Legal profession doesn’t rate Tory manifesto pledge to scrap Human Rights Act

Avatar photo

By Alex Aldridge on

Anger as Conservatives promise Bill of Rights and to reduce power of European Court of Human Rights — oh, and hint at more legal aid cuts


Top lawyers have reacted angrily on social media to the Tories’ plans for the legal system which were published today as part of its election manifesto.

Chief among the proposals is a longstanding pledge to scrap the Human Rights Act (HRA) — introduced by Tony Blair’s Labour in 1998 — and bring in a “Bill of Rights”.

According to the manifesto, such a bill would “remain faithful” to the core principles of the HRA to “protect basic rights, like the right to a fair trial, and the right to life, which is an essential part of a modern democratic society”.

But it would apparently “reverse the ‘mission creep’ that has meant human rights law being used for more and more purposes, and often with little regard for the rights of wider society.”

Related is the Tories’ pledge to make the UK Supreme Court the “ultimate arbiter” of human rights for Britain, although they were very sketchy on the details on this point.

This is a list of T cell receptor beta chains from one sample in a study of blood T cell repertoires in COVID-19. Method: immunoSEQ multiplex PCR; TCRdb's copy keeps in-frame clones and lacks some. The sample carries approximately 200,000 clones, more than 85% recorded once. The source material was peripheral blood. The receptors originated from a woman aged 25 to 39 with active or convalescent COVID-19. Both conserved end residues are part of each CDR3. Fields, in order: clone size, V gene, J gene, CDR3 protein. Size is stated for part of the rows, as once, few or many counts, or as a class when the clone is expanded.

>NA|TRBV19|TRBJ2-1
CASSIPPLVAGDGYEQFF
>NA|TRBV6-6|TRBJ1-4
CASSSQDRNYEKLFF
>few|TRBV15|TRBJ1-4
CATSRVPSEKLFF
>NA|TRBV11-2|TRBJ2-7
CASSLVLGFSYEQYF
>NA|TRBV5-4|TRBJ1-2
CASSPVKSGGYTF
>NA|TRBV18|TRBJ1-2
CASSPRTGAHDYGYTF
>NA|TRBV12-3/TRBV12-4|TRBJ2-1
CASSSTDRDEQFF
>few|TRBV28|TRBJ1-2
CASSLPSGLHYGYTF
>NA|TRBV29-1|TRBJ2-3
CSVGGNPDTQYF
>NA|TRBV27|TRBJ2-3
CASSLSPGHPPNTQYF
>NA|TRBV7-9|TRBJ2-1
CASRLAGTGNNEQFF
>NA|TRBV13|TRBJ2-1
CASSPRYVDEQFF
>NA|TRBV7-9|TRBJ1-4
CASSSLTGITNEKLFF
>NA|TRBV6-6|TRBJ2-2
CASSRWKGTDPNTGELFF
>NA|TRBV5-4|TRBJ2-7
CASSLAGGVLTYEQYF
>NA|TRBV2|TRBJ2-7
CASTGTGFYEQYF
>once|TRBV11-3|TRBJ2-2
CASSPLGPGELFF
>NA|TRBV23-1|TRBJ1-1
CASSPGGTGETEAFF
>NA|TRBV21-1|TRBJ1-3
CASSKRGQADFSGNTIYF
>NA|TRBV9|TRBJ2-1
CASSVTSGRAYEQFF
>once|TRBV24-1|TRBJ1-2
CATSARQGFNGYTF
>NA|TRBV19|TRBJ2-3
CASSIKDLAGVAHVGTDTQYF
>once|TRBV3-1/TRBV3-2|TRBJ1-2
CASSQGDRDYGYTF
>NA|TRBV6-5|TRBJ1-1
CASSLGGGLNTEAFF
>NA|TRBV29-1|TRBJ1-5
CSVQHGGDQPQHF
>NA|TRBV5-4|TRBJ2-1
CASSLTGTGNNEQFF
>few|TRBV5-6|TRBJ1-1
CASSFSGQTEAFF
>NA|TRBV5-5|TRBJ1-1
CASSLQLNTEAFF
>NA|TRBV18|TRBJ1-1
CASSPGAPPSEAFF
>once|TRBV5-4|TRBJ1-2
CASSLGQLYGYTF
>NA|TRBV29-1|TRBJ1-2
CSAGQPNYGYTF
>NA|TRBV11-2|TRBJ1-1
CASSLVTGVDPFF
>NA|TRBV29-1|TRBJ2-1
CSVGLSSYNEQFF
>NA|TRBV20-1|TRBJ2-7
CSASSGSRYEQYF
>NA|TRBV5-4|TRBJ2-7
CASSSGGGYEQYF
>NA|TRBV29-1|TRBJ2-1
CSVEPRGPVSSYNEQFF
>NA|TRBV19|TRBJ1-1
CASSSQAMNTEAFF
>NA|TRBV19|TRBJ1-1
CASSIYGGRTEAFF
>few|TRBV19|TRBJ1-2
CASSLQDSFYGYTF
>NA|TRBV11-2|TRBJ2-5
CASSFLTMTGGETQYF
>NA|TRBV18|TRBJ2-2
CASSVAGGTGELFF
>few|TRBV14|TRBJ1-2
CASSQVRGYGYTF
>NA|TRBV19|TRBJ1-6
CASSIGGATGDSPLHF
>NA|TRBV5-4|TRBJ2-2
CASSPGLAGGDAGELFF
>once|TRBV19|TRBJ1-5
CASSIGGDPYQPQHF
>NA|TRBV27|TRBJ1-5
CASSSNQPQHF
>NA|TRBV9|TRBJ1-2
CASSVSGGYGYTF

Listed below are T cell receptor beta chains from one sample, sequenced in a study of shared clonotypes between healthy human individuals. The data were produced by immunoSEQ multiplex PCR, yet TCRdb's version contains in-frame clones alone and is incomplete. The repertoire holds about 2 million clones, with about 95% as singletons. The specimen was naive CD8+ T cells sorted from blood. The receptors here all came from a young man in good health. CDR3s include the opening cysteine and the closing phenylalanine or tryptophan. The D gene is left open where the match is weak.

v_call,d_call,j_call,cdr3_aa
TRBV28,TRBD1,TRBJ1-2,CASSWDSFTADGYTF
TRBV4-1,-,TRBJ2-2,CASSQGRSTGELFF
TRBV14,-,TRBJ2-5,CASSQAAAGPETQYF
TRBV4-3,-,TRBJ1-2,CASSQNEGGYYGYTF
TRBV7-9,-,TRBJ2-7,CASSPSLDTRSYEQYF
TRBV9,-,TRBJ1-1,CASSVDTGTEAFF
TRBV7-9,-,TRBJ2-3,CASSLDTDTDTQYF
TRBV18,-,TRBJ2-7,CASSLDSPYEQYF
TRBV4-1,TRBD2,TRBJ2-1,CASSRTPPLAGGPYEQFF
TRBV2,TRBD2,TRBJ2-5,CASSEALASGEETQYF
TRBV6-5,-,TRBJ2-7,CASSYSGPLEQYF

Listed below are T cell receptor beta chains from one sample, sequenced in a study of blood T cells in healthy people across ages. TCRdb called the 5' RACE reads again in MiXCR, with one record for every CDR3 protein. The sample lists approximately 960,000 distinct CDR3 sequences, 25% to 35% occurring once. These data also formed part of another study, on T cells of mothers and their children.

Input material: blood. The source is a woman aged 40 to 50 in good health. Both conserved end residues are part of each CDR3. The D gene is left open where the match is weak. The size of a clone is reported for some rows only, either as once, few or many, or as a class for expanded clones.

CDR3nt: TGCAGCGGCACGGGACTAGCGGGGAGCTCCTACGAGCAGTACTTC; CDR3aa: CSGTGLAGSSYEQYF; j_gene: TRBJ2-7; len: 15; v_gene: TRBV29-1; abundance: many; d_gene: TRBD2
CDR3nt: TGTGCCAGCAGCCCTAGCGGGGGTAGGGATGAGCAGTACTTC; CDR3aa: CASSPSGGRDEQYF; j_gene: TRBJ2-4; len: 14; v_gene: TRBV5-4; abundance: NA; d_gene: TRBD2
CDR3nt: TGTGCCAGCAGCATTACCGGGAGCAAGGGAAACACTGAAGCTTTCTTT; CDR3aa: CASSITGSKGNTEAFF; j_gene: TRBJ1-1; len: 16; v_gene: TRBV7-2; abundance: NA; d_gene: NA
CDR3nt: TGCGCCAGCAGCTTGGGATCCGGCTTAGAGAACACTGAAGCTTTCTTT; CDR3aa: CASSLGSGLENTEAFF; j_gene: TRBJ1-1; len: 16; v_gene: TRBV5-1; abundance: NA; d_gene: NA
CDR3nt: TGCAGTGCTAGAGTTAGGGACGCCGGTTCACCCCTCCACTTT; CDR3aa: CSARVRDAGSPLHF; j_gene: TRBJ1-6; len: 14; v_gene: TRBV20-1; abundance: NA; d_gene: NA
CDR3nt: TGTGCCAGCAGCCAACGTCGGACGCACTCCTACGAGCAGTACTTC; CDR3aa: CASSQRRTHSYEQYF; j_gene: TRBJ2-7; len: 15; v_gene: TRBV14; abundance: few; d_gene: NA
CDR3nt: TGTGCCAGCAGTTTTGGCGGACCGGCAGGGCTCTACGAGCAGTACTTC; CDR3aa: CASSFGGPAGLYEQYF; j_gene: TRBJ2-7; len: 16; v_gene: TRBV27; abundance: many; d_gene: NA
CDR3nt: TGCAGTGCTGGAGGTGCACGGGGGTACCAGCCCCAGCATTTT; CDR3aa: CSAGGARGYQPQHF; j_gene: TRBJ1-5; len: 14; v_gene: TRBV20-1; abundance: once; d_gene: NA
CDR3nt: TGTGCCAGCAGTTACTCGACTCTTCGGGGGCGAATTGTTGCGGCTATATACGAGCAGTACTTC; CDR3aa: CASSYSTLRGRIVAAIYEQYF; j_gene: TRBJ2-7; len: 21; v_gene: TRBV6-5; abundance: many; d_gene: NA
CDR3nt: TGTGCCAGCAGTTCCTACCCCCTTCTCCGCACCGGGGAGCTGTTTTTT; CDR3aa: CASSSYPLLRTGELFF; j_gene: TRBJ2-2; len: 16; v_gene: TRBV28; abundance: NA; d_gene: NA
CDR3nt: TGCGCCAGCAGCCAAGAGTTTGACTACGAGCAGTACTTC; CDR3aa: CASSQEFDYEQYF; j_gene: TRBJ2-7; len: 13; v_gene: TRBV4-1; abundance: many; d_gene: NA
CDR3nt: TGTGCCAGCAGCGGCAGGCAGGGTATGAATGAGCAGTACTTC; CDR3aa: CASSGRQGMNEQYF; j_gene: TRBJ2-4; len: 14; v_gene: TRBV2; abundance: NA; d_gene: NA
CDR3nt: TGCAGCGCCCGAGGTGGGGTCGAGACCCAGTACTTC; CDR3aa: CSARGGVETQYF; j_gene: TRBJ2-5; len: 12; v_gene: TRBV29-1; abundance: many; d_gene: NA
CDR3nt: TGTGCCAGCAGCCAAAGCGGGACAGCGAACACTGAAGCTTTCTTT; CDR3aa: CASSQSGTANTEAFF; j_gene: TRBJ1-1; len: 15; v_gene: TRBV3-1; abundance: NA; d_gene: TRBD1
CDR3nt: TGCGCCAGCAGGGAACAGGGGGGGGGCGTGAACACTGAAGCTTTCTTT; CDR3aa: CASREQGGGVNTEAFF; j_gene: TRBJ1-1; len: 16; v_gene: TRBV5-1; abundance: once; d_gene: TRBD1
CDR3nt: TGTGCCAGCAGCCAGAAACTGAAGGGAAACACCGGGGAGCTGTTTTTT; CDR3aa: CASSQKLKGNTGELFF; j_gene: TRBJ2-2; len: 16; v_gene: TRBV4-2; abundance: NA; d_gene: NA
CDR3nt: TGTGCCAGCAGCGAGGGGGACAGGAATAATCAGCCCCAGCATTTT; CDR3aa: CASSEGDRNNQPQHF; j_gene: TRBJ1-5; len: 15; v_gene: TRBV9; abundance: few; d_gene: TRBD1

One Crown Office Row human rights barrister Adam Wagner wasn’t impressed, labelling the plans “vague and muddled”:

Wagner went on to point out that, in their detail-lite current form, the Tory proposals represent a retreat from justice secretary Chris Grayling’s earlier plan — announced in October last year — to quit the European Convention on Human Rights.

On the issue of legal aid, the manifesto was predictably gloomy — and contained this ominous line:

“We will continue to review our legal aid systems, so they can continue to provide access to justice in an efficient way”.

Responding to a screenshot of this quote tweeted by 11KBW employment lawyer Sean Jones QC, top Blackstone Chambers barrister Dinah Rose QC wrote wearily:

Jones proceeded to provide this further translation of ToryManifestoSpeak:

So, in summary, the Tories don’t much like the rule of law. As leading solicitor and legal journalist David Allen Green (who tweets as Jack of Kent) put it:

Unfortunately, as we have already discovered, the signs are that the Labour Party isn’t especially into the protection of legal rights either. As we reported yesterday, its manifesto declined to specify what it will do about legal aid, stating only that “we will make sure that access to legal representation…remains available to those that need it”.

Given the state of the system in the wake of Grayling’s attacks on it, the use of the term “remains” is obviously a cause for concern.

So far only the Green Party has pledged to protect legal aid, with its manifesto, also published today, promising to reverse cuts made to the legal aid system in the unlikely event that the party is elected in May.

It’s the Lib Dems’ turn tomorrow.


Labour politicians don’t want to talk about their vague legal aid manifesto pledge on Twitter [Legal Cheek]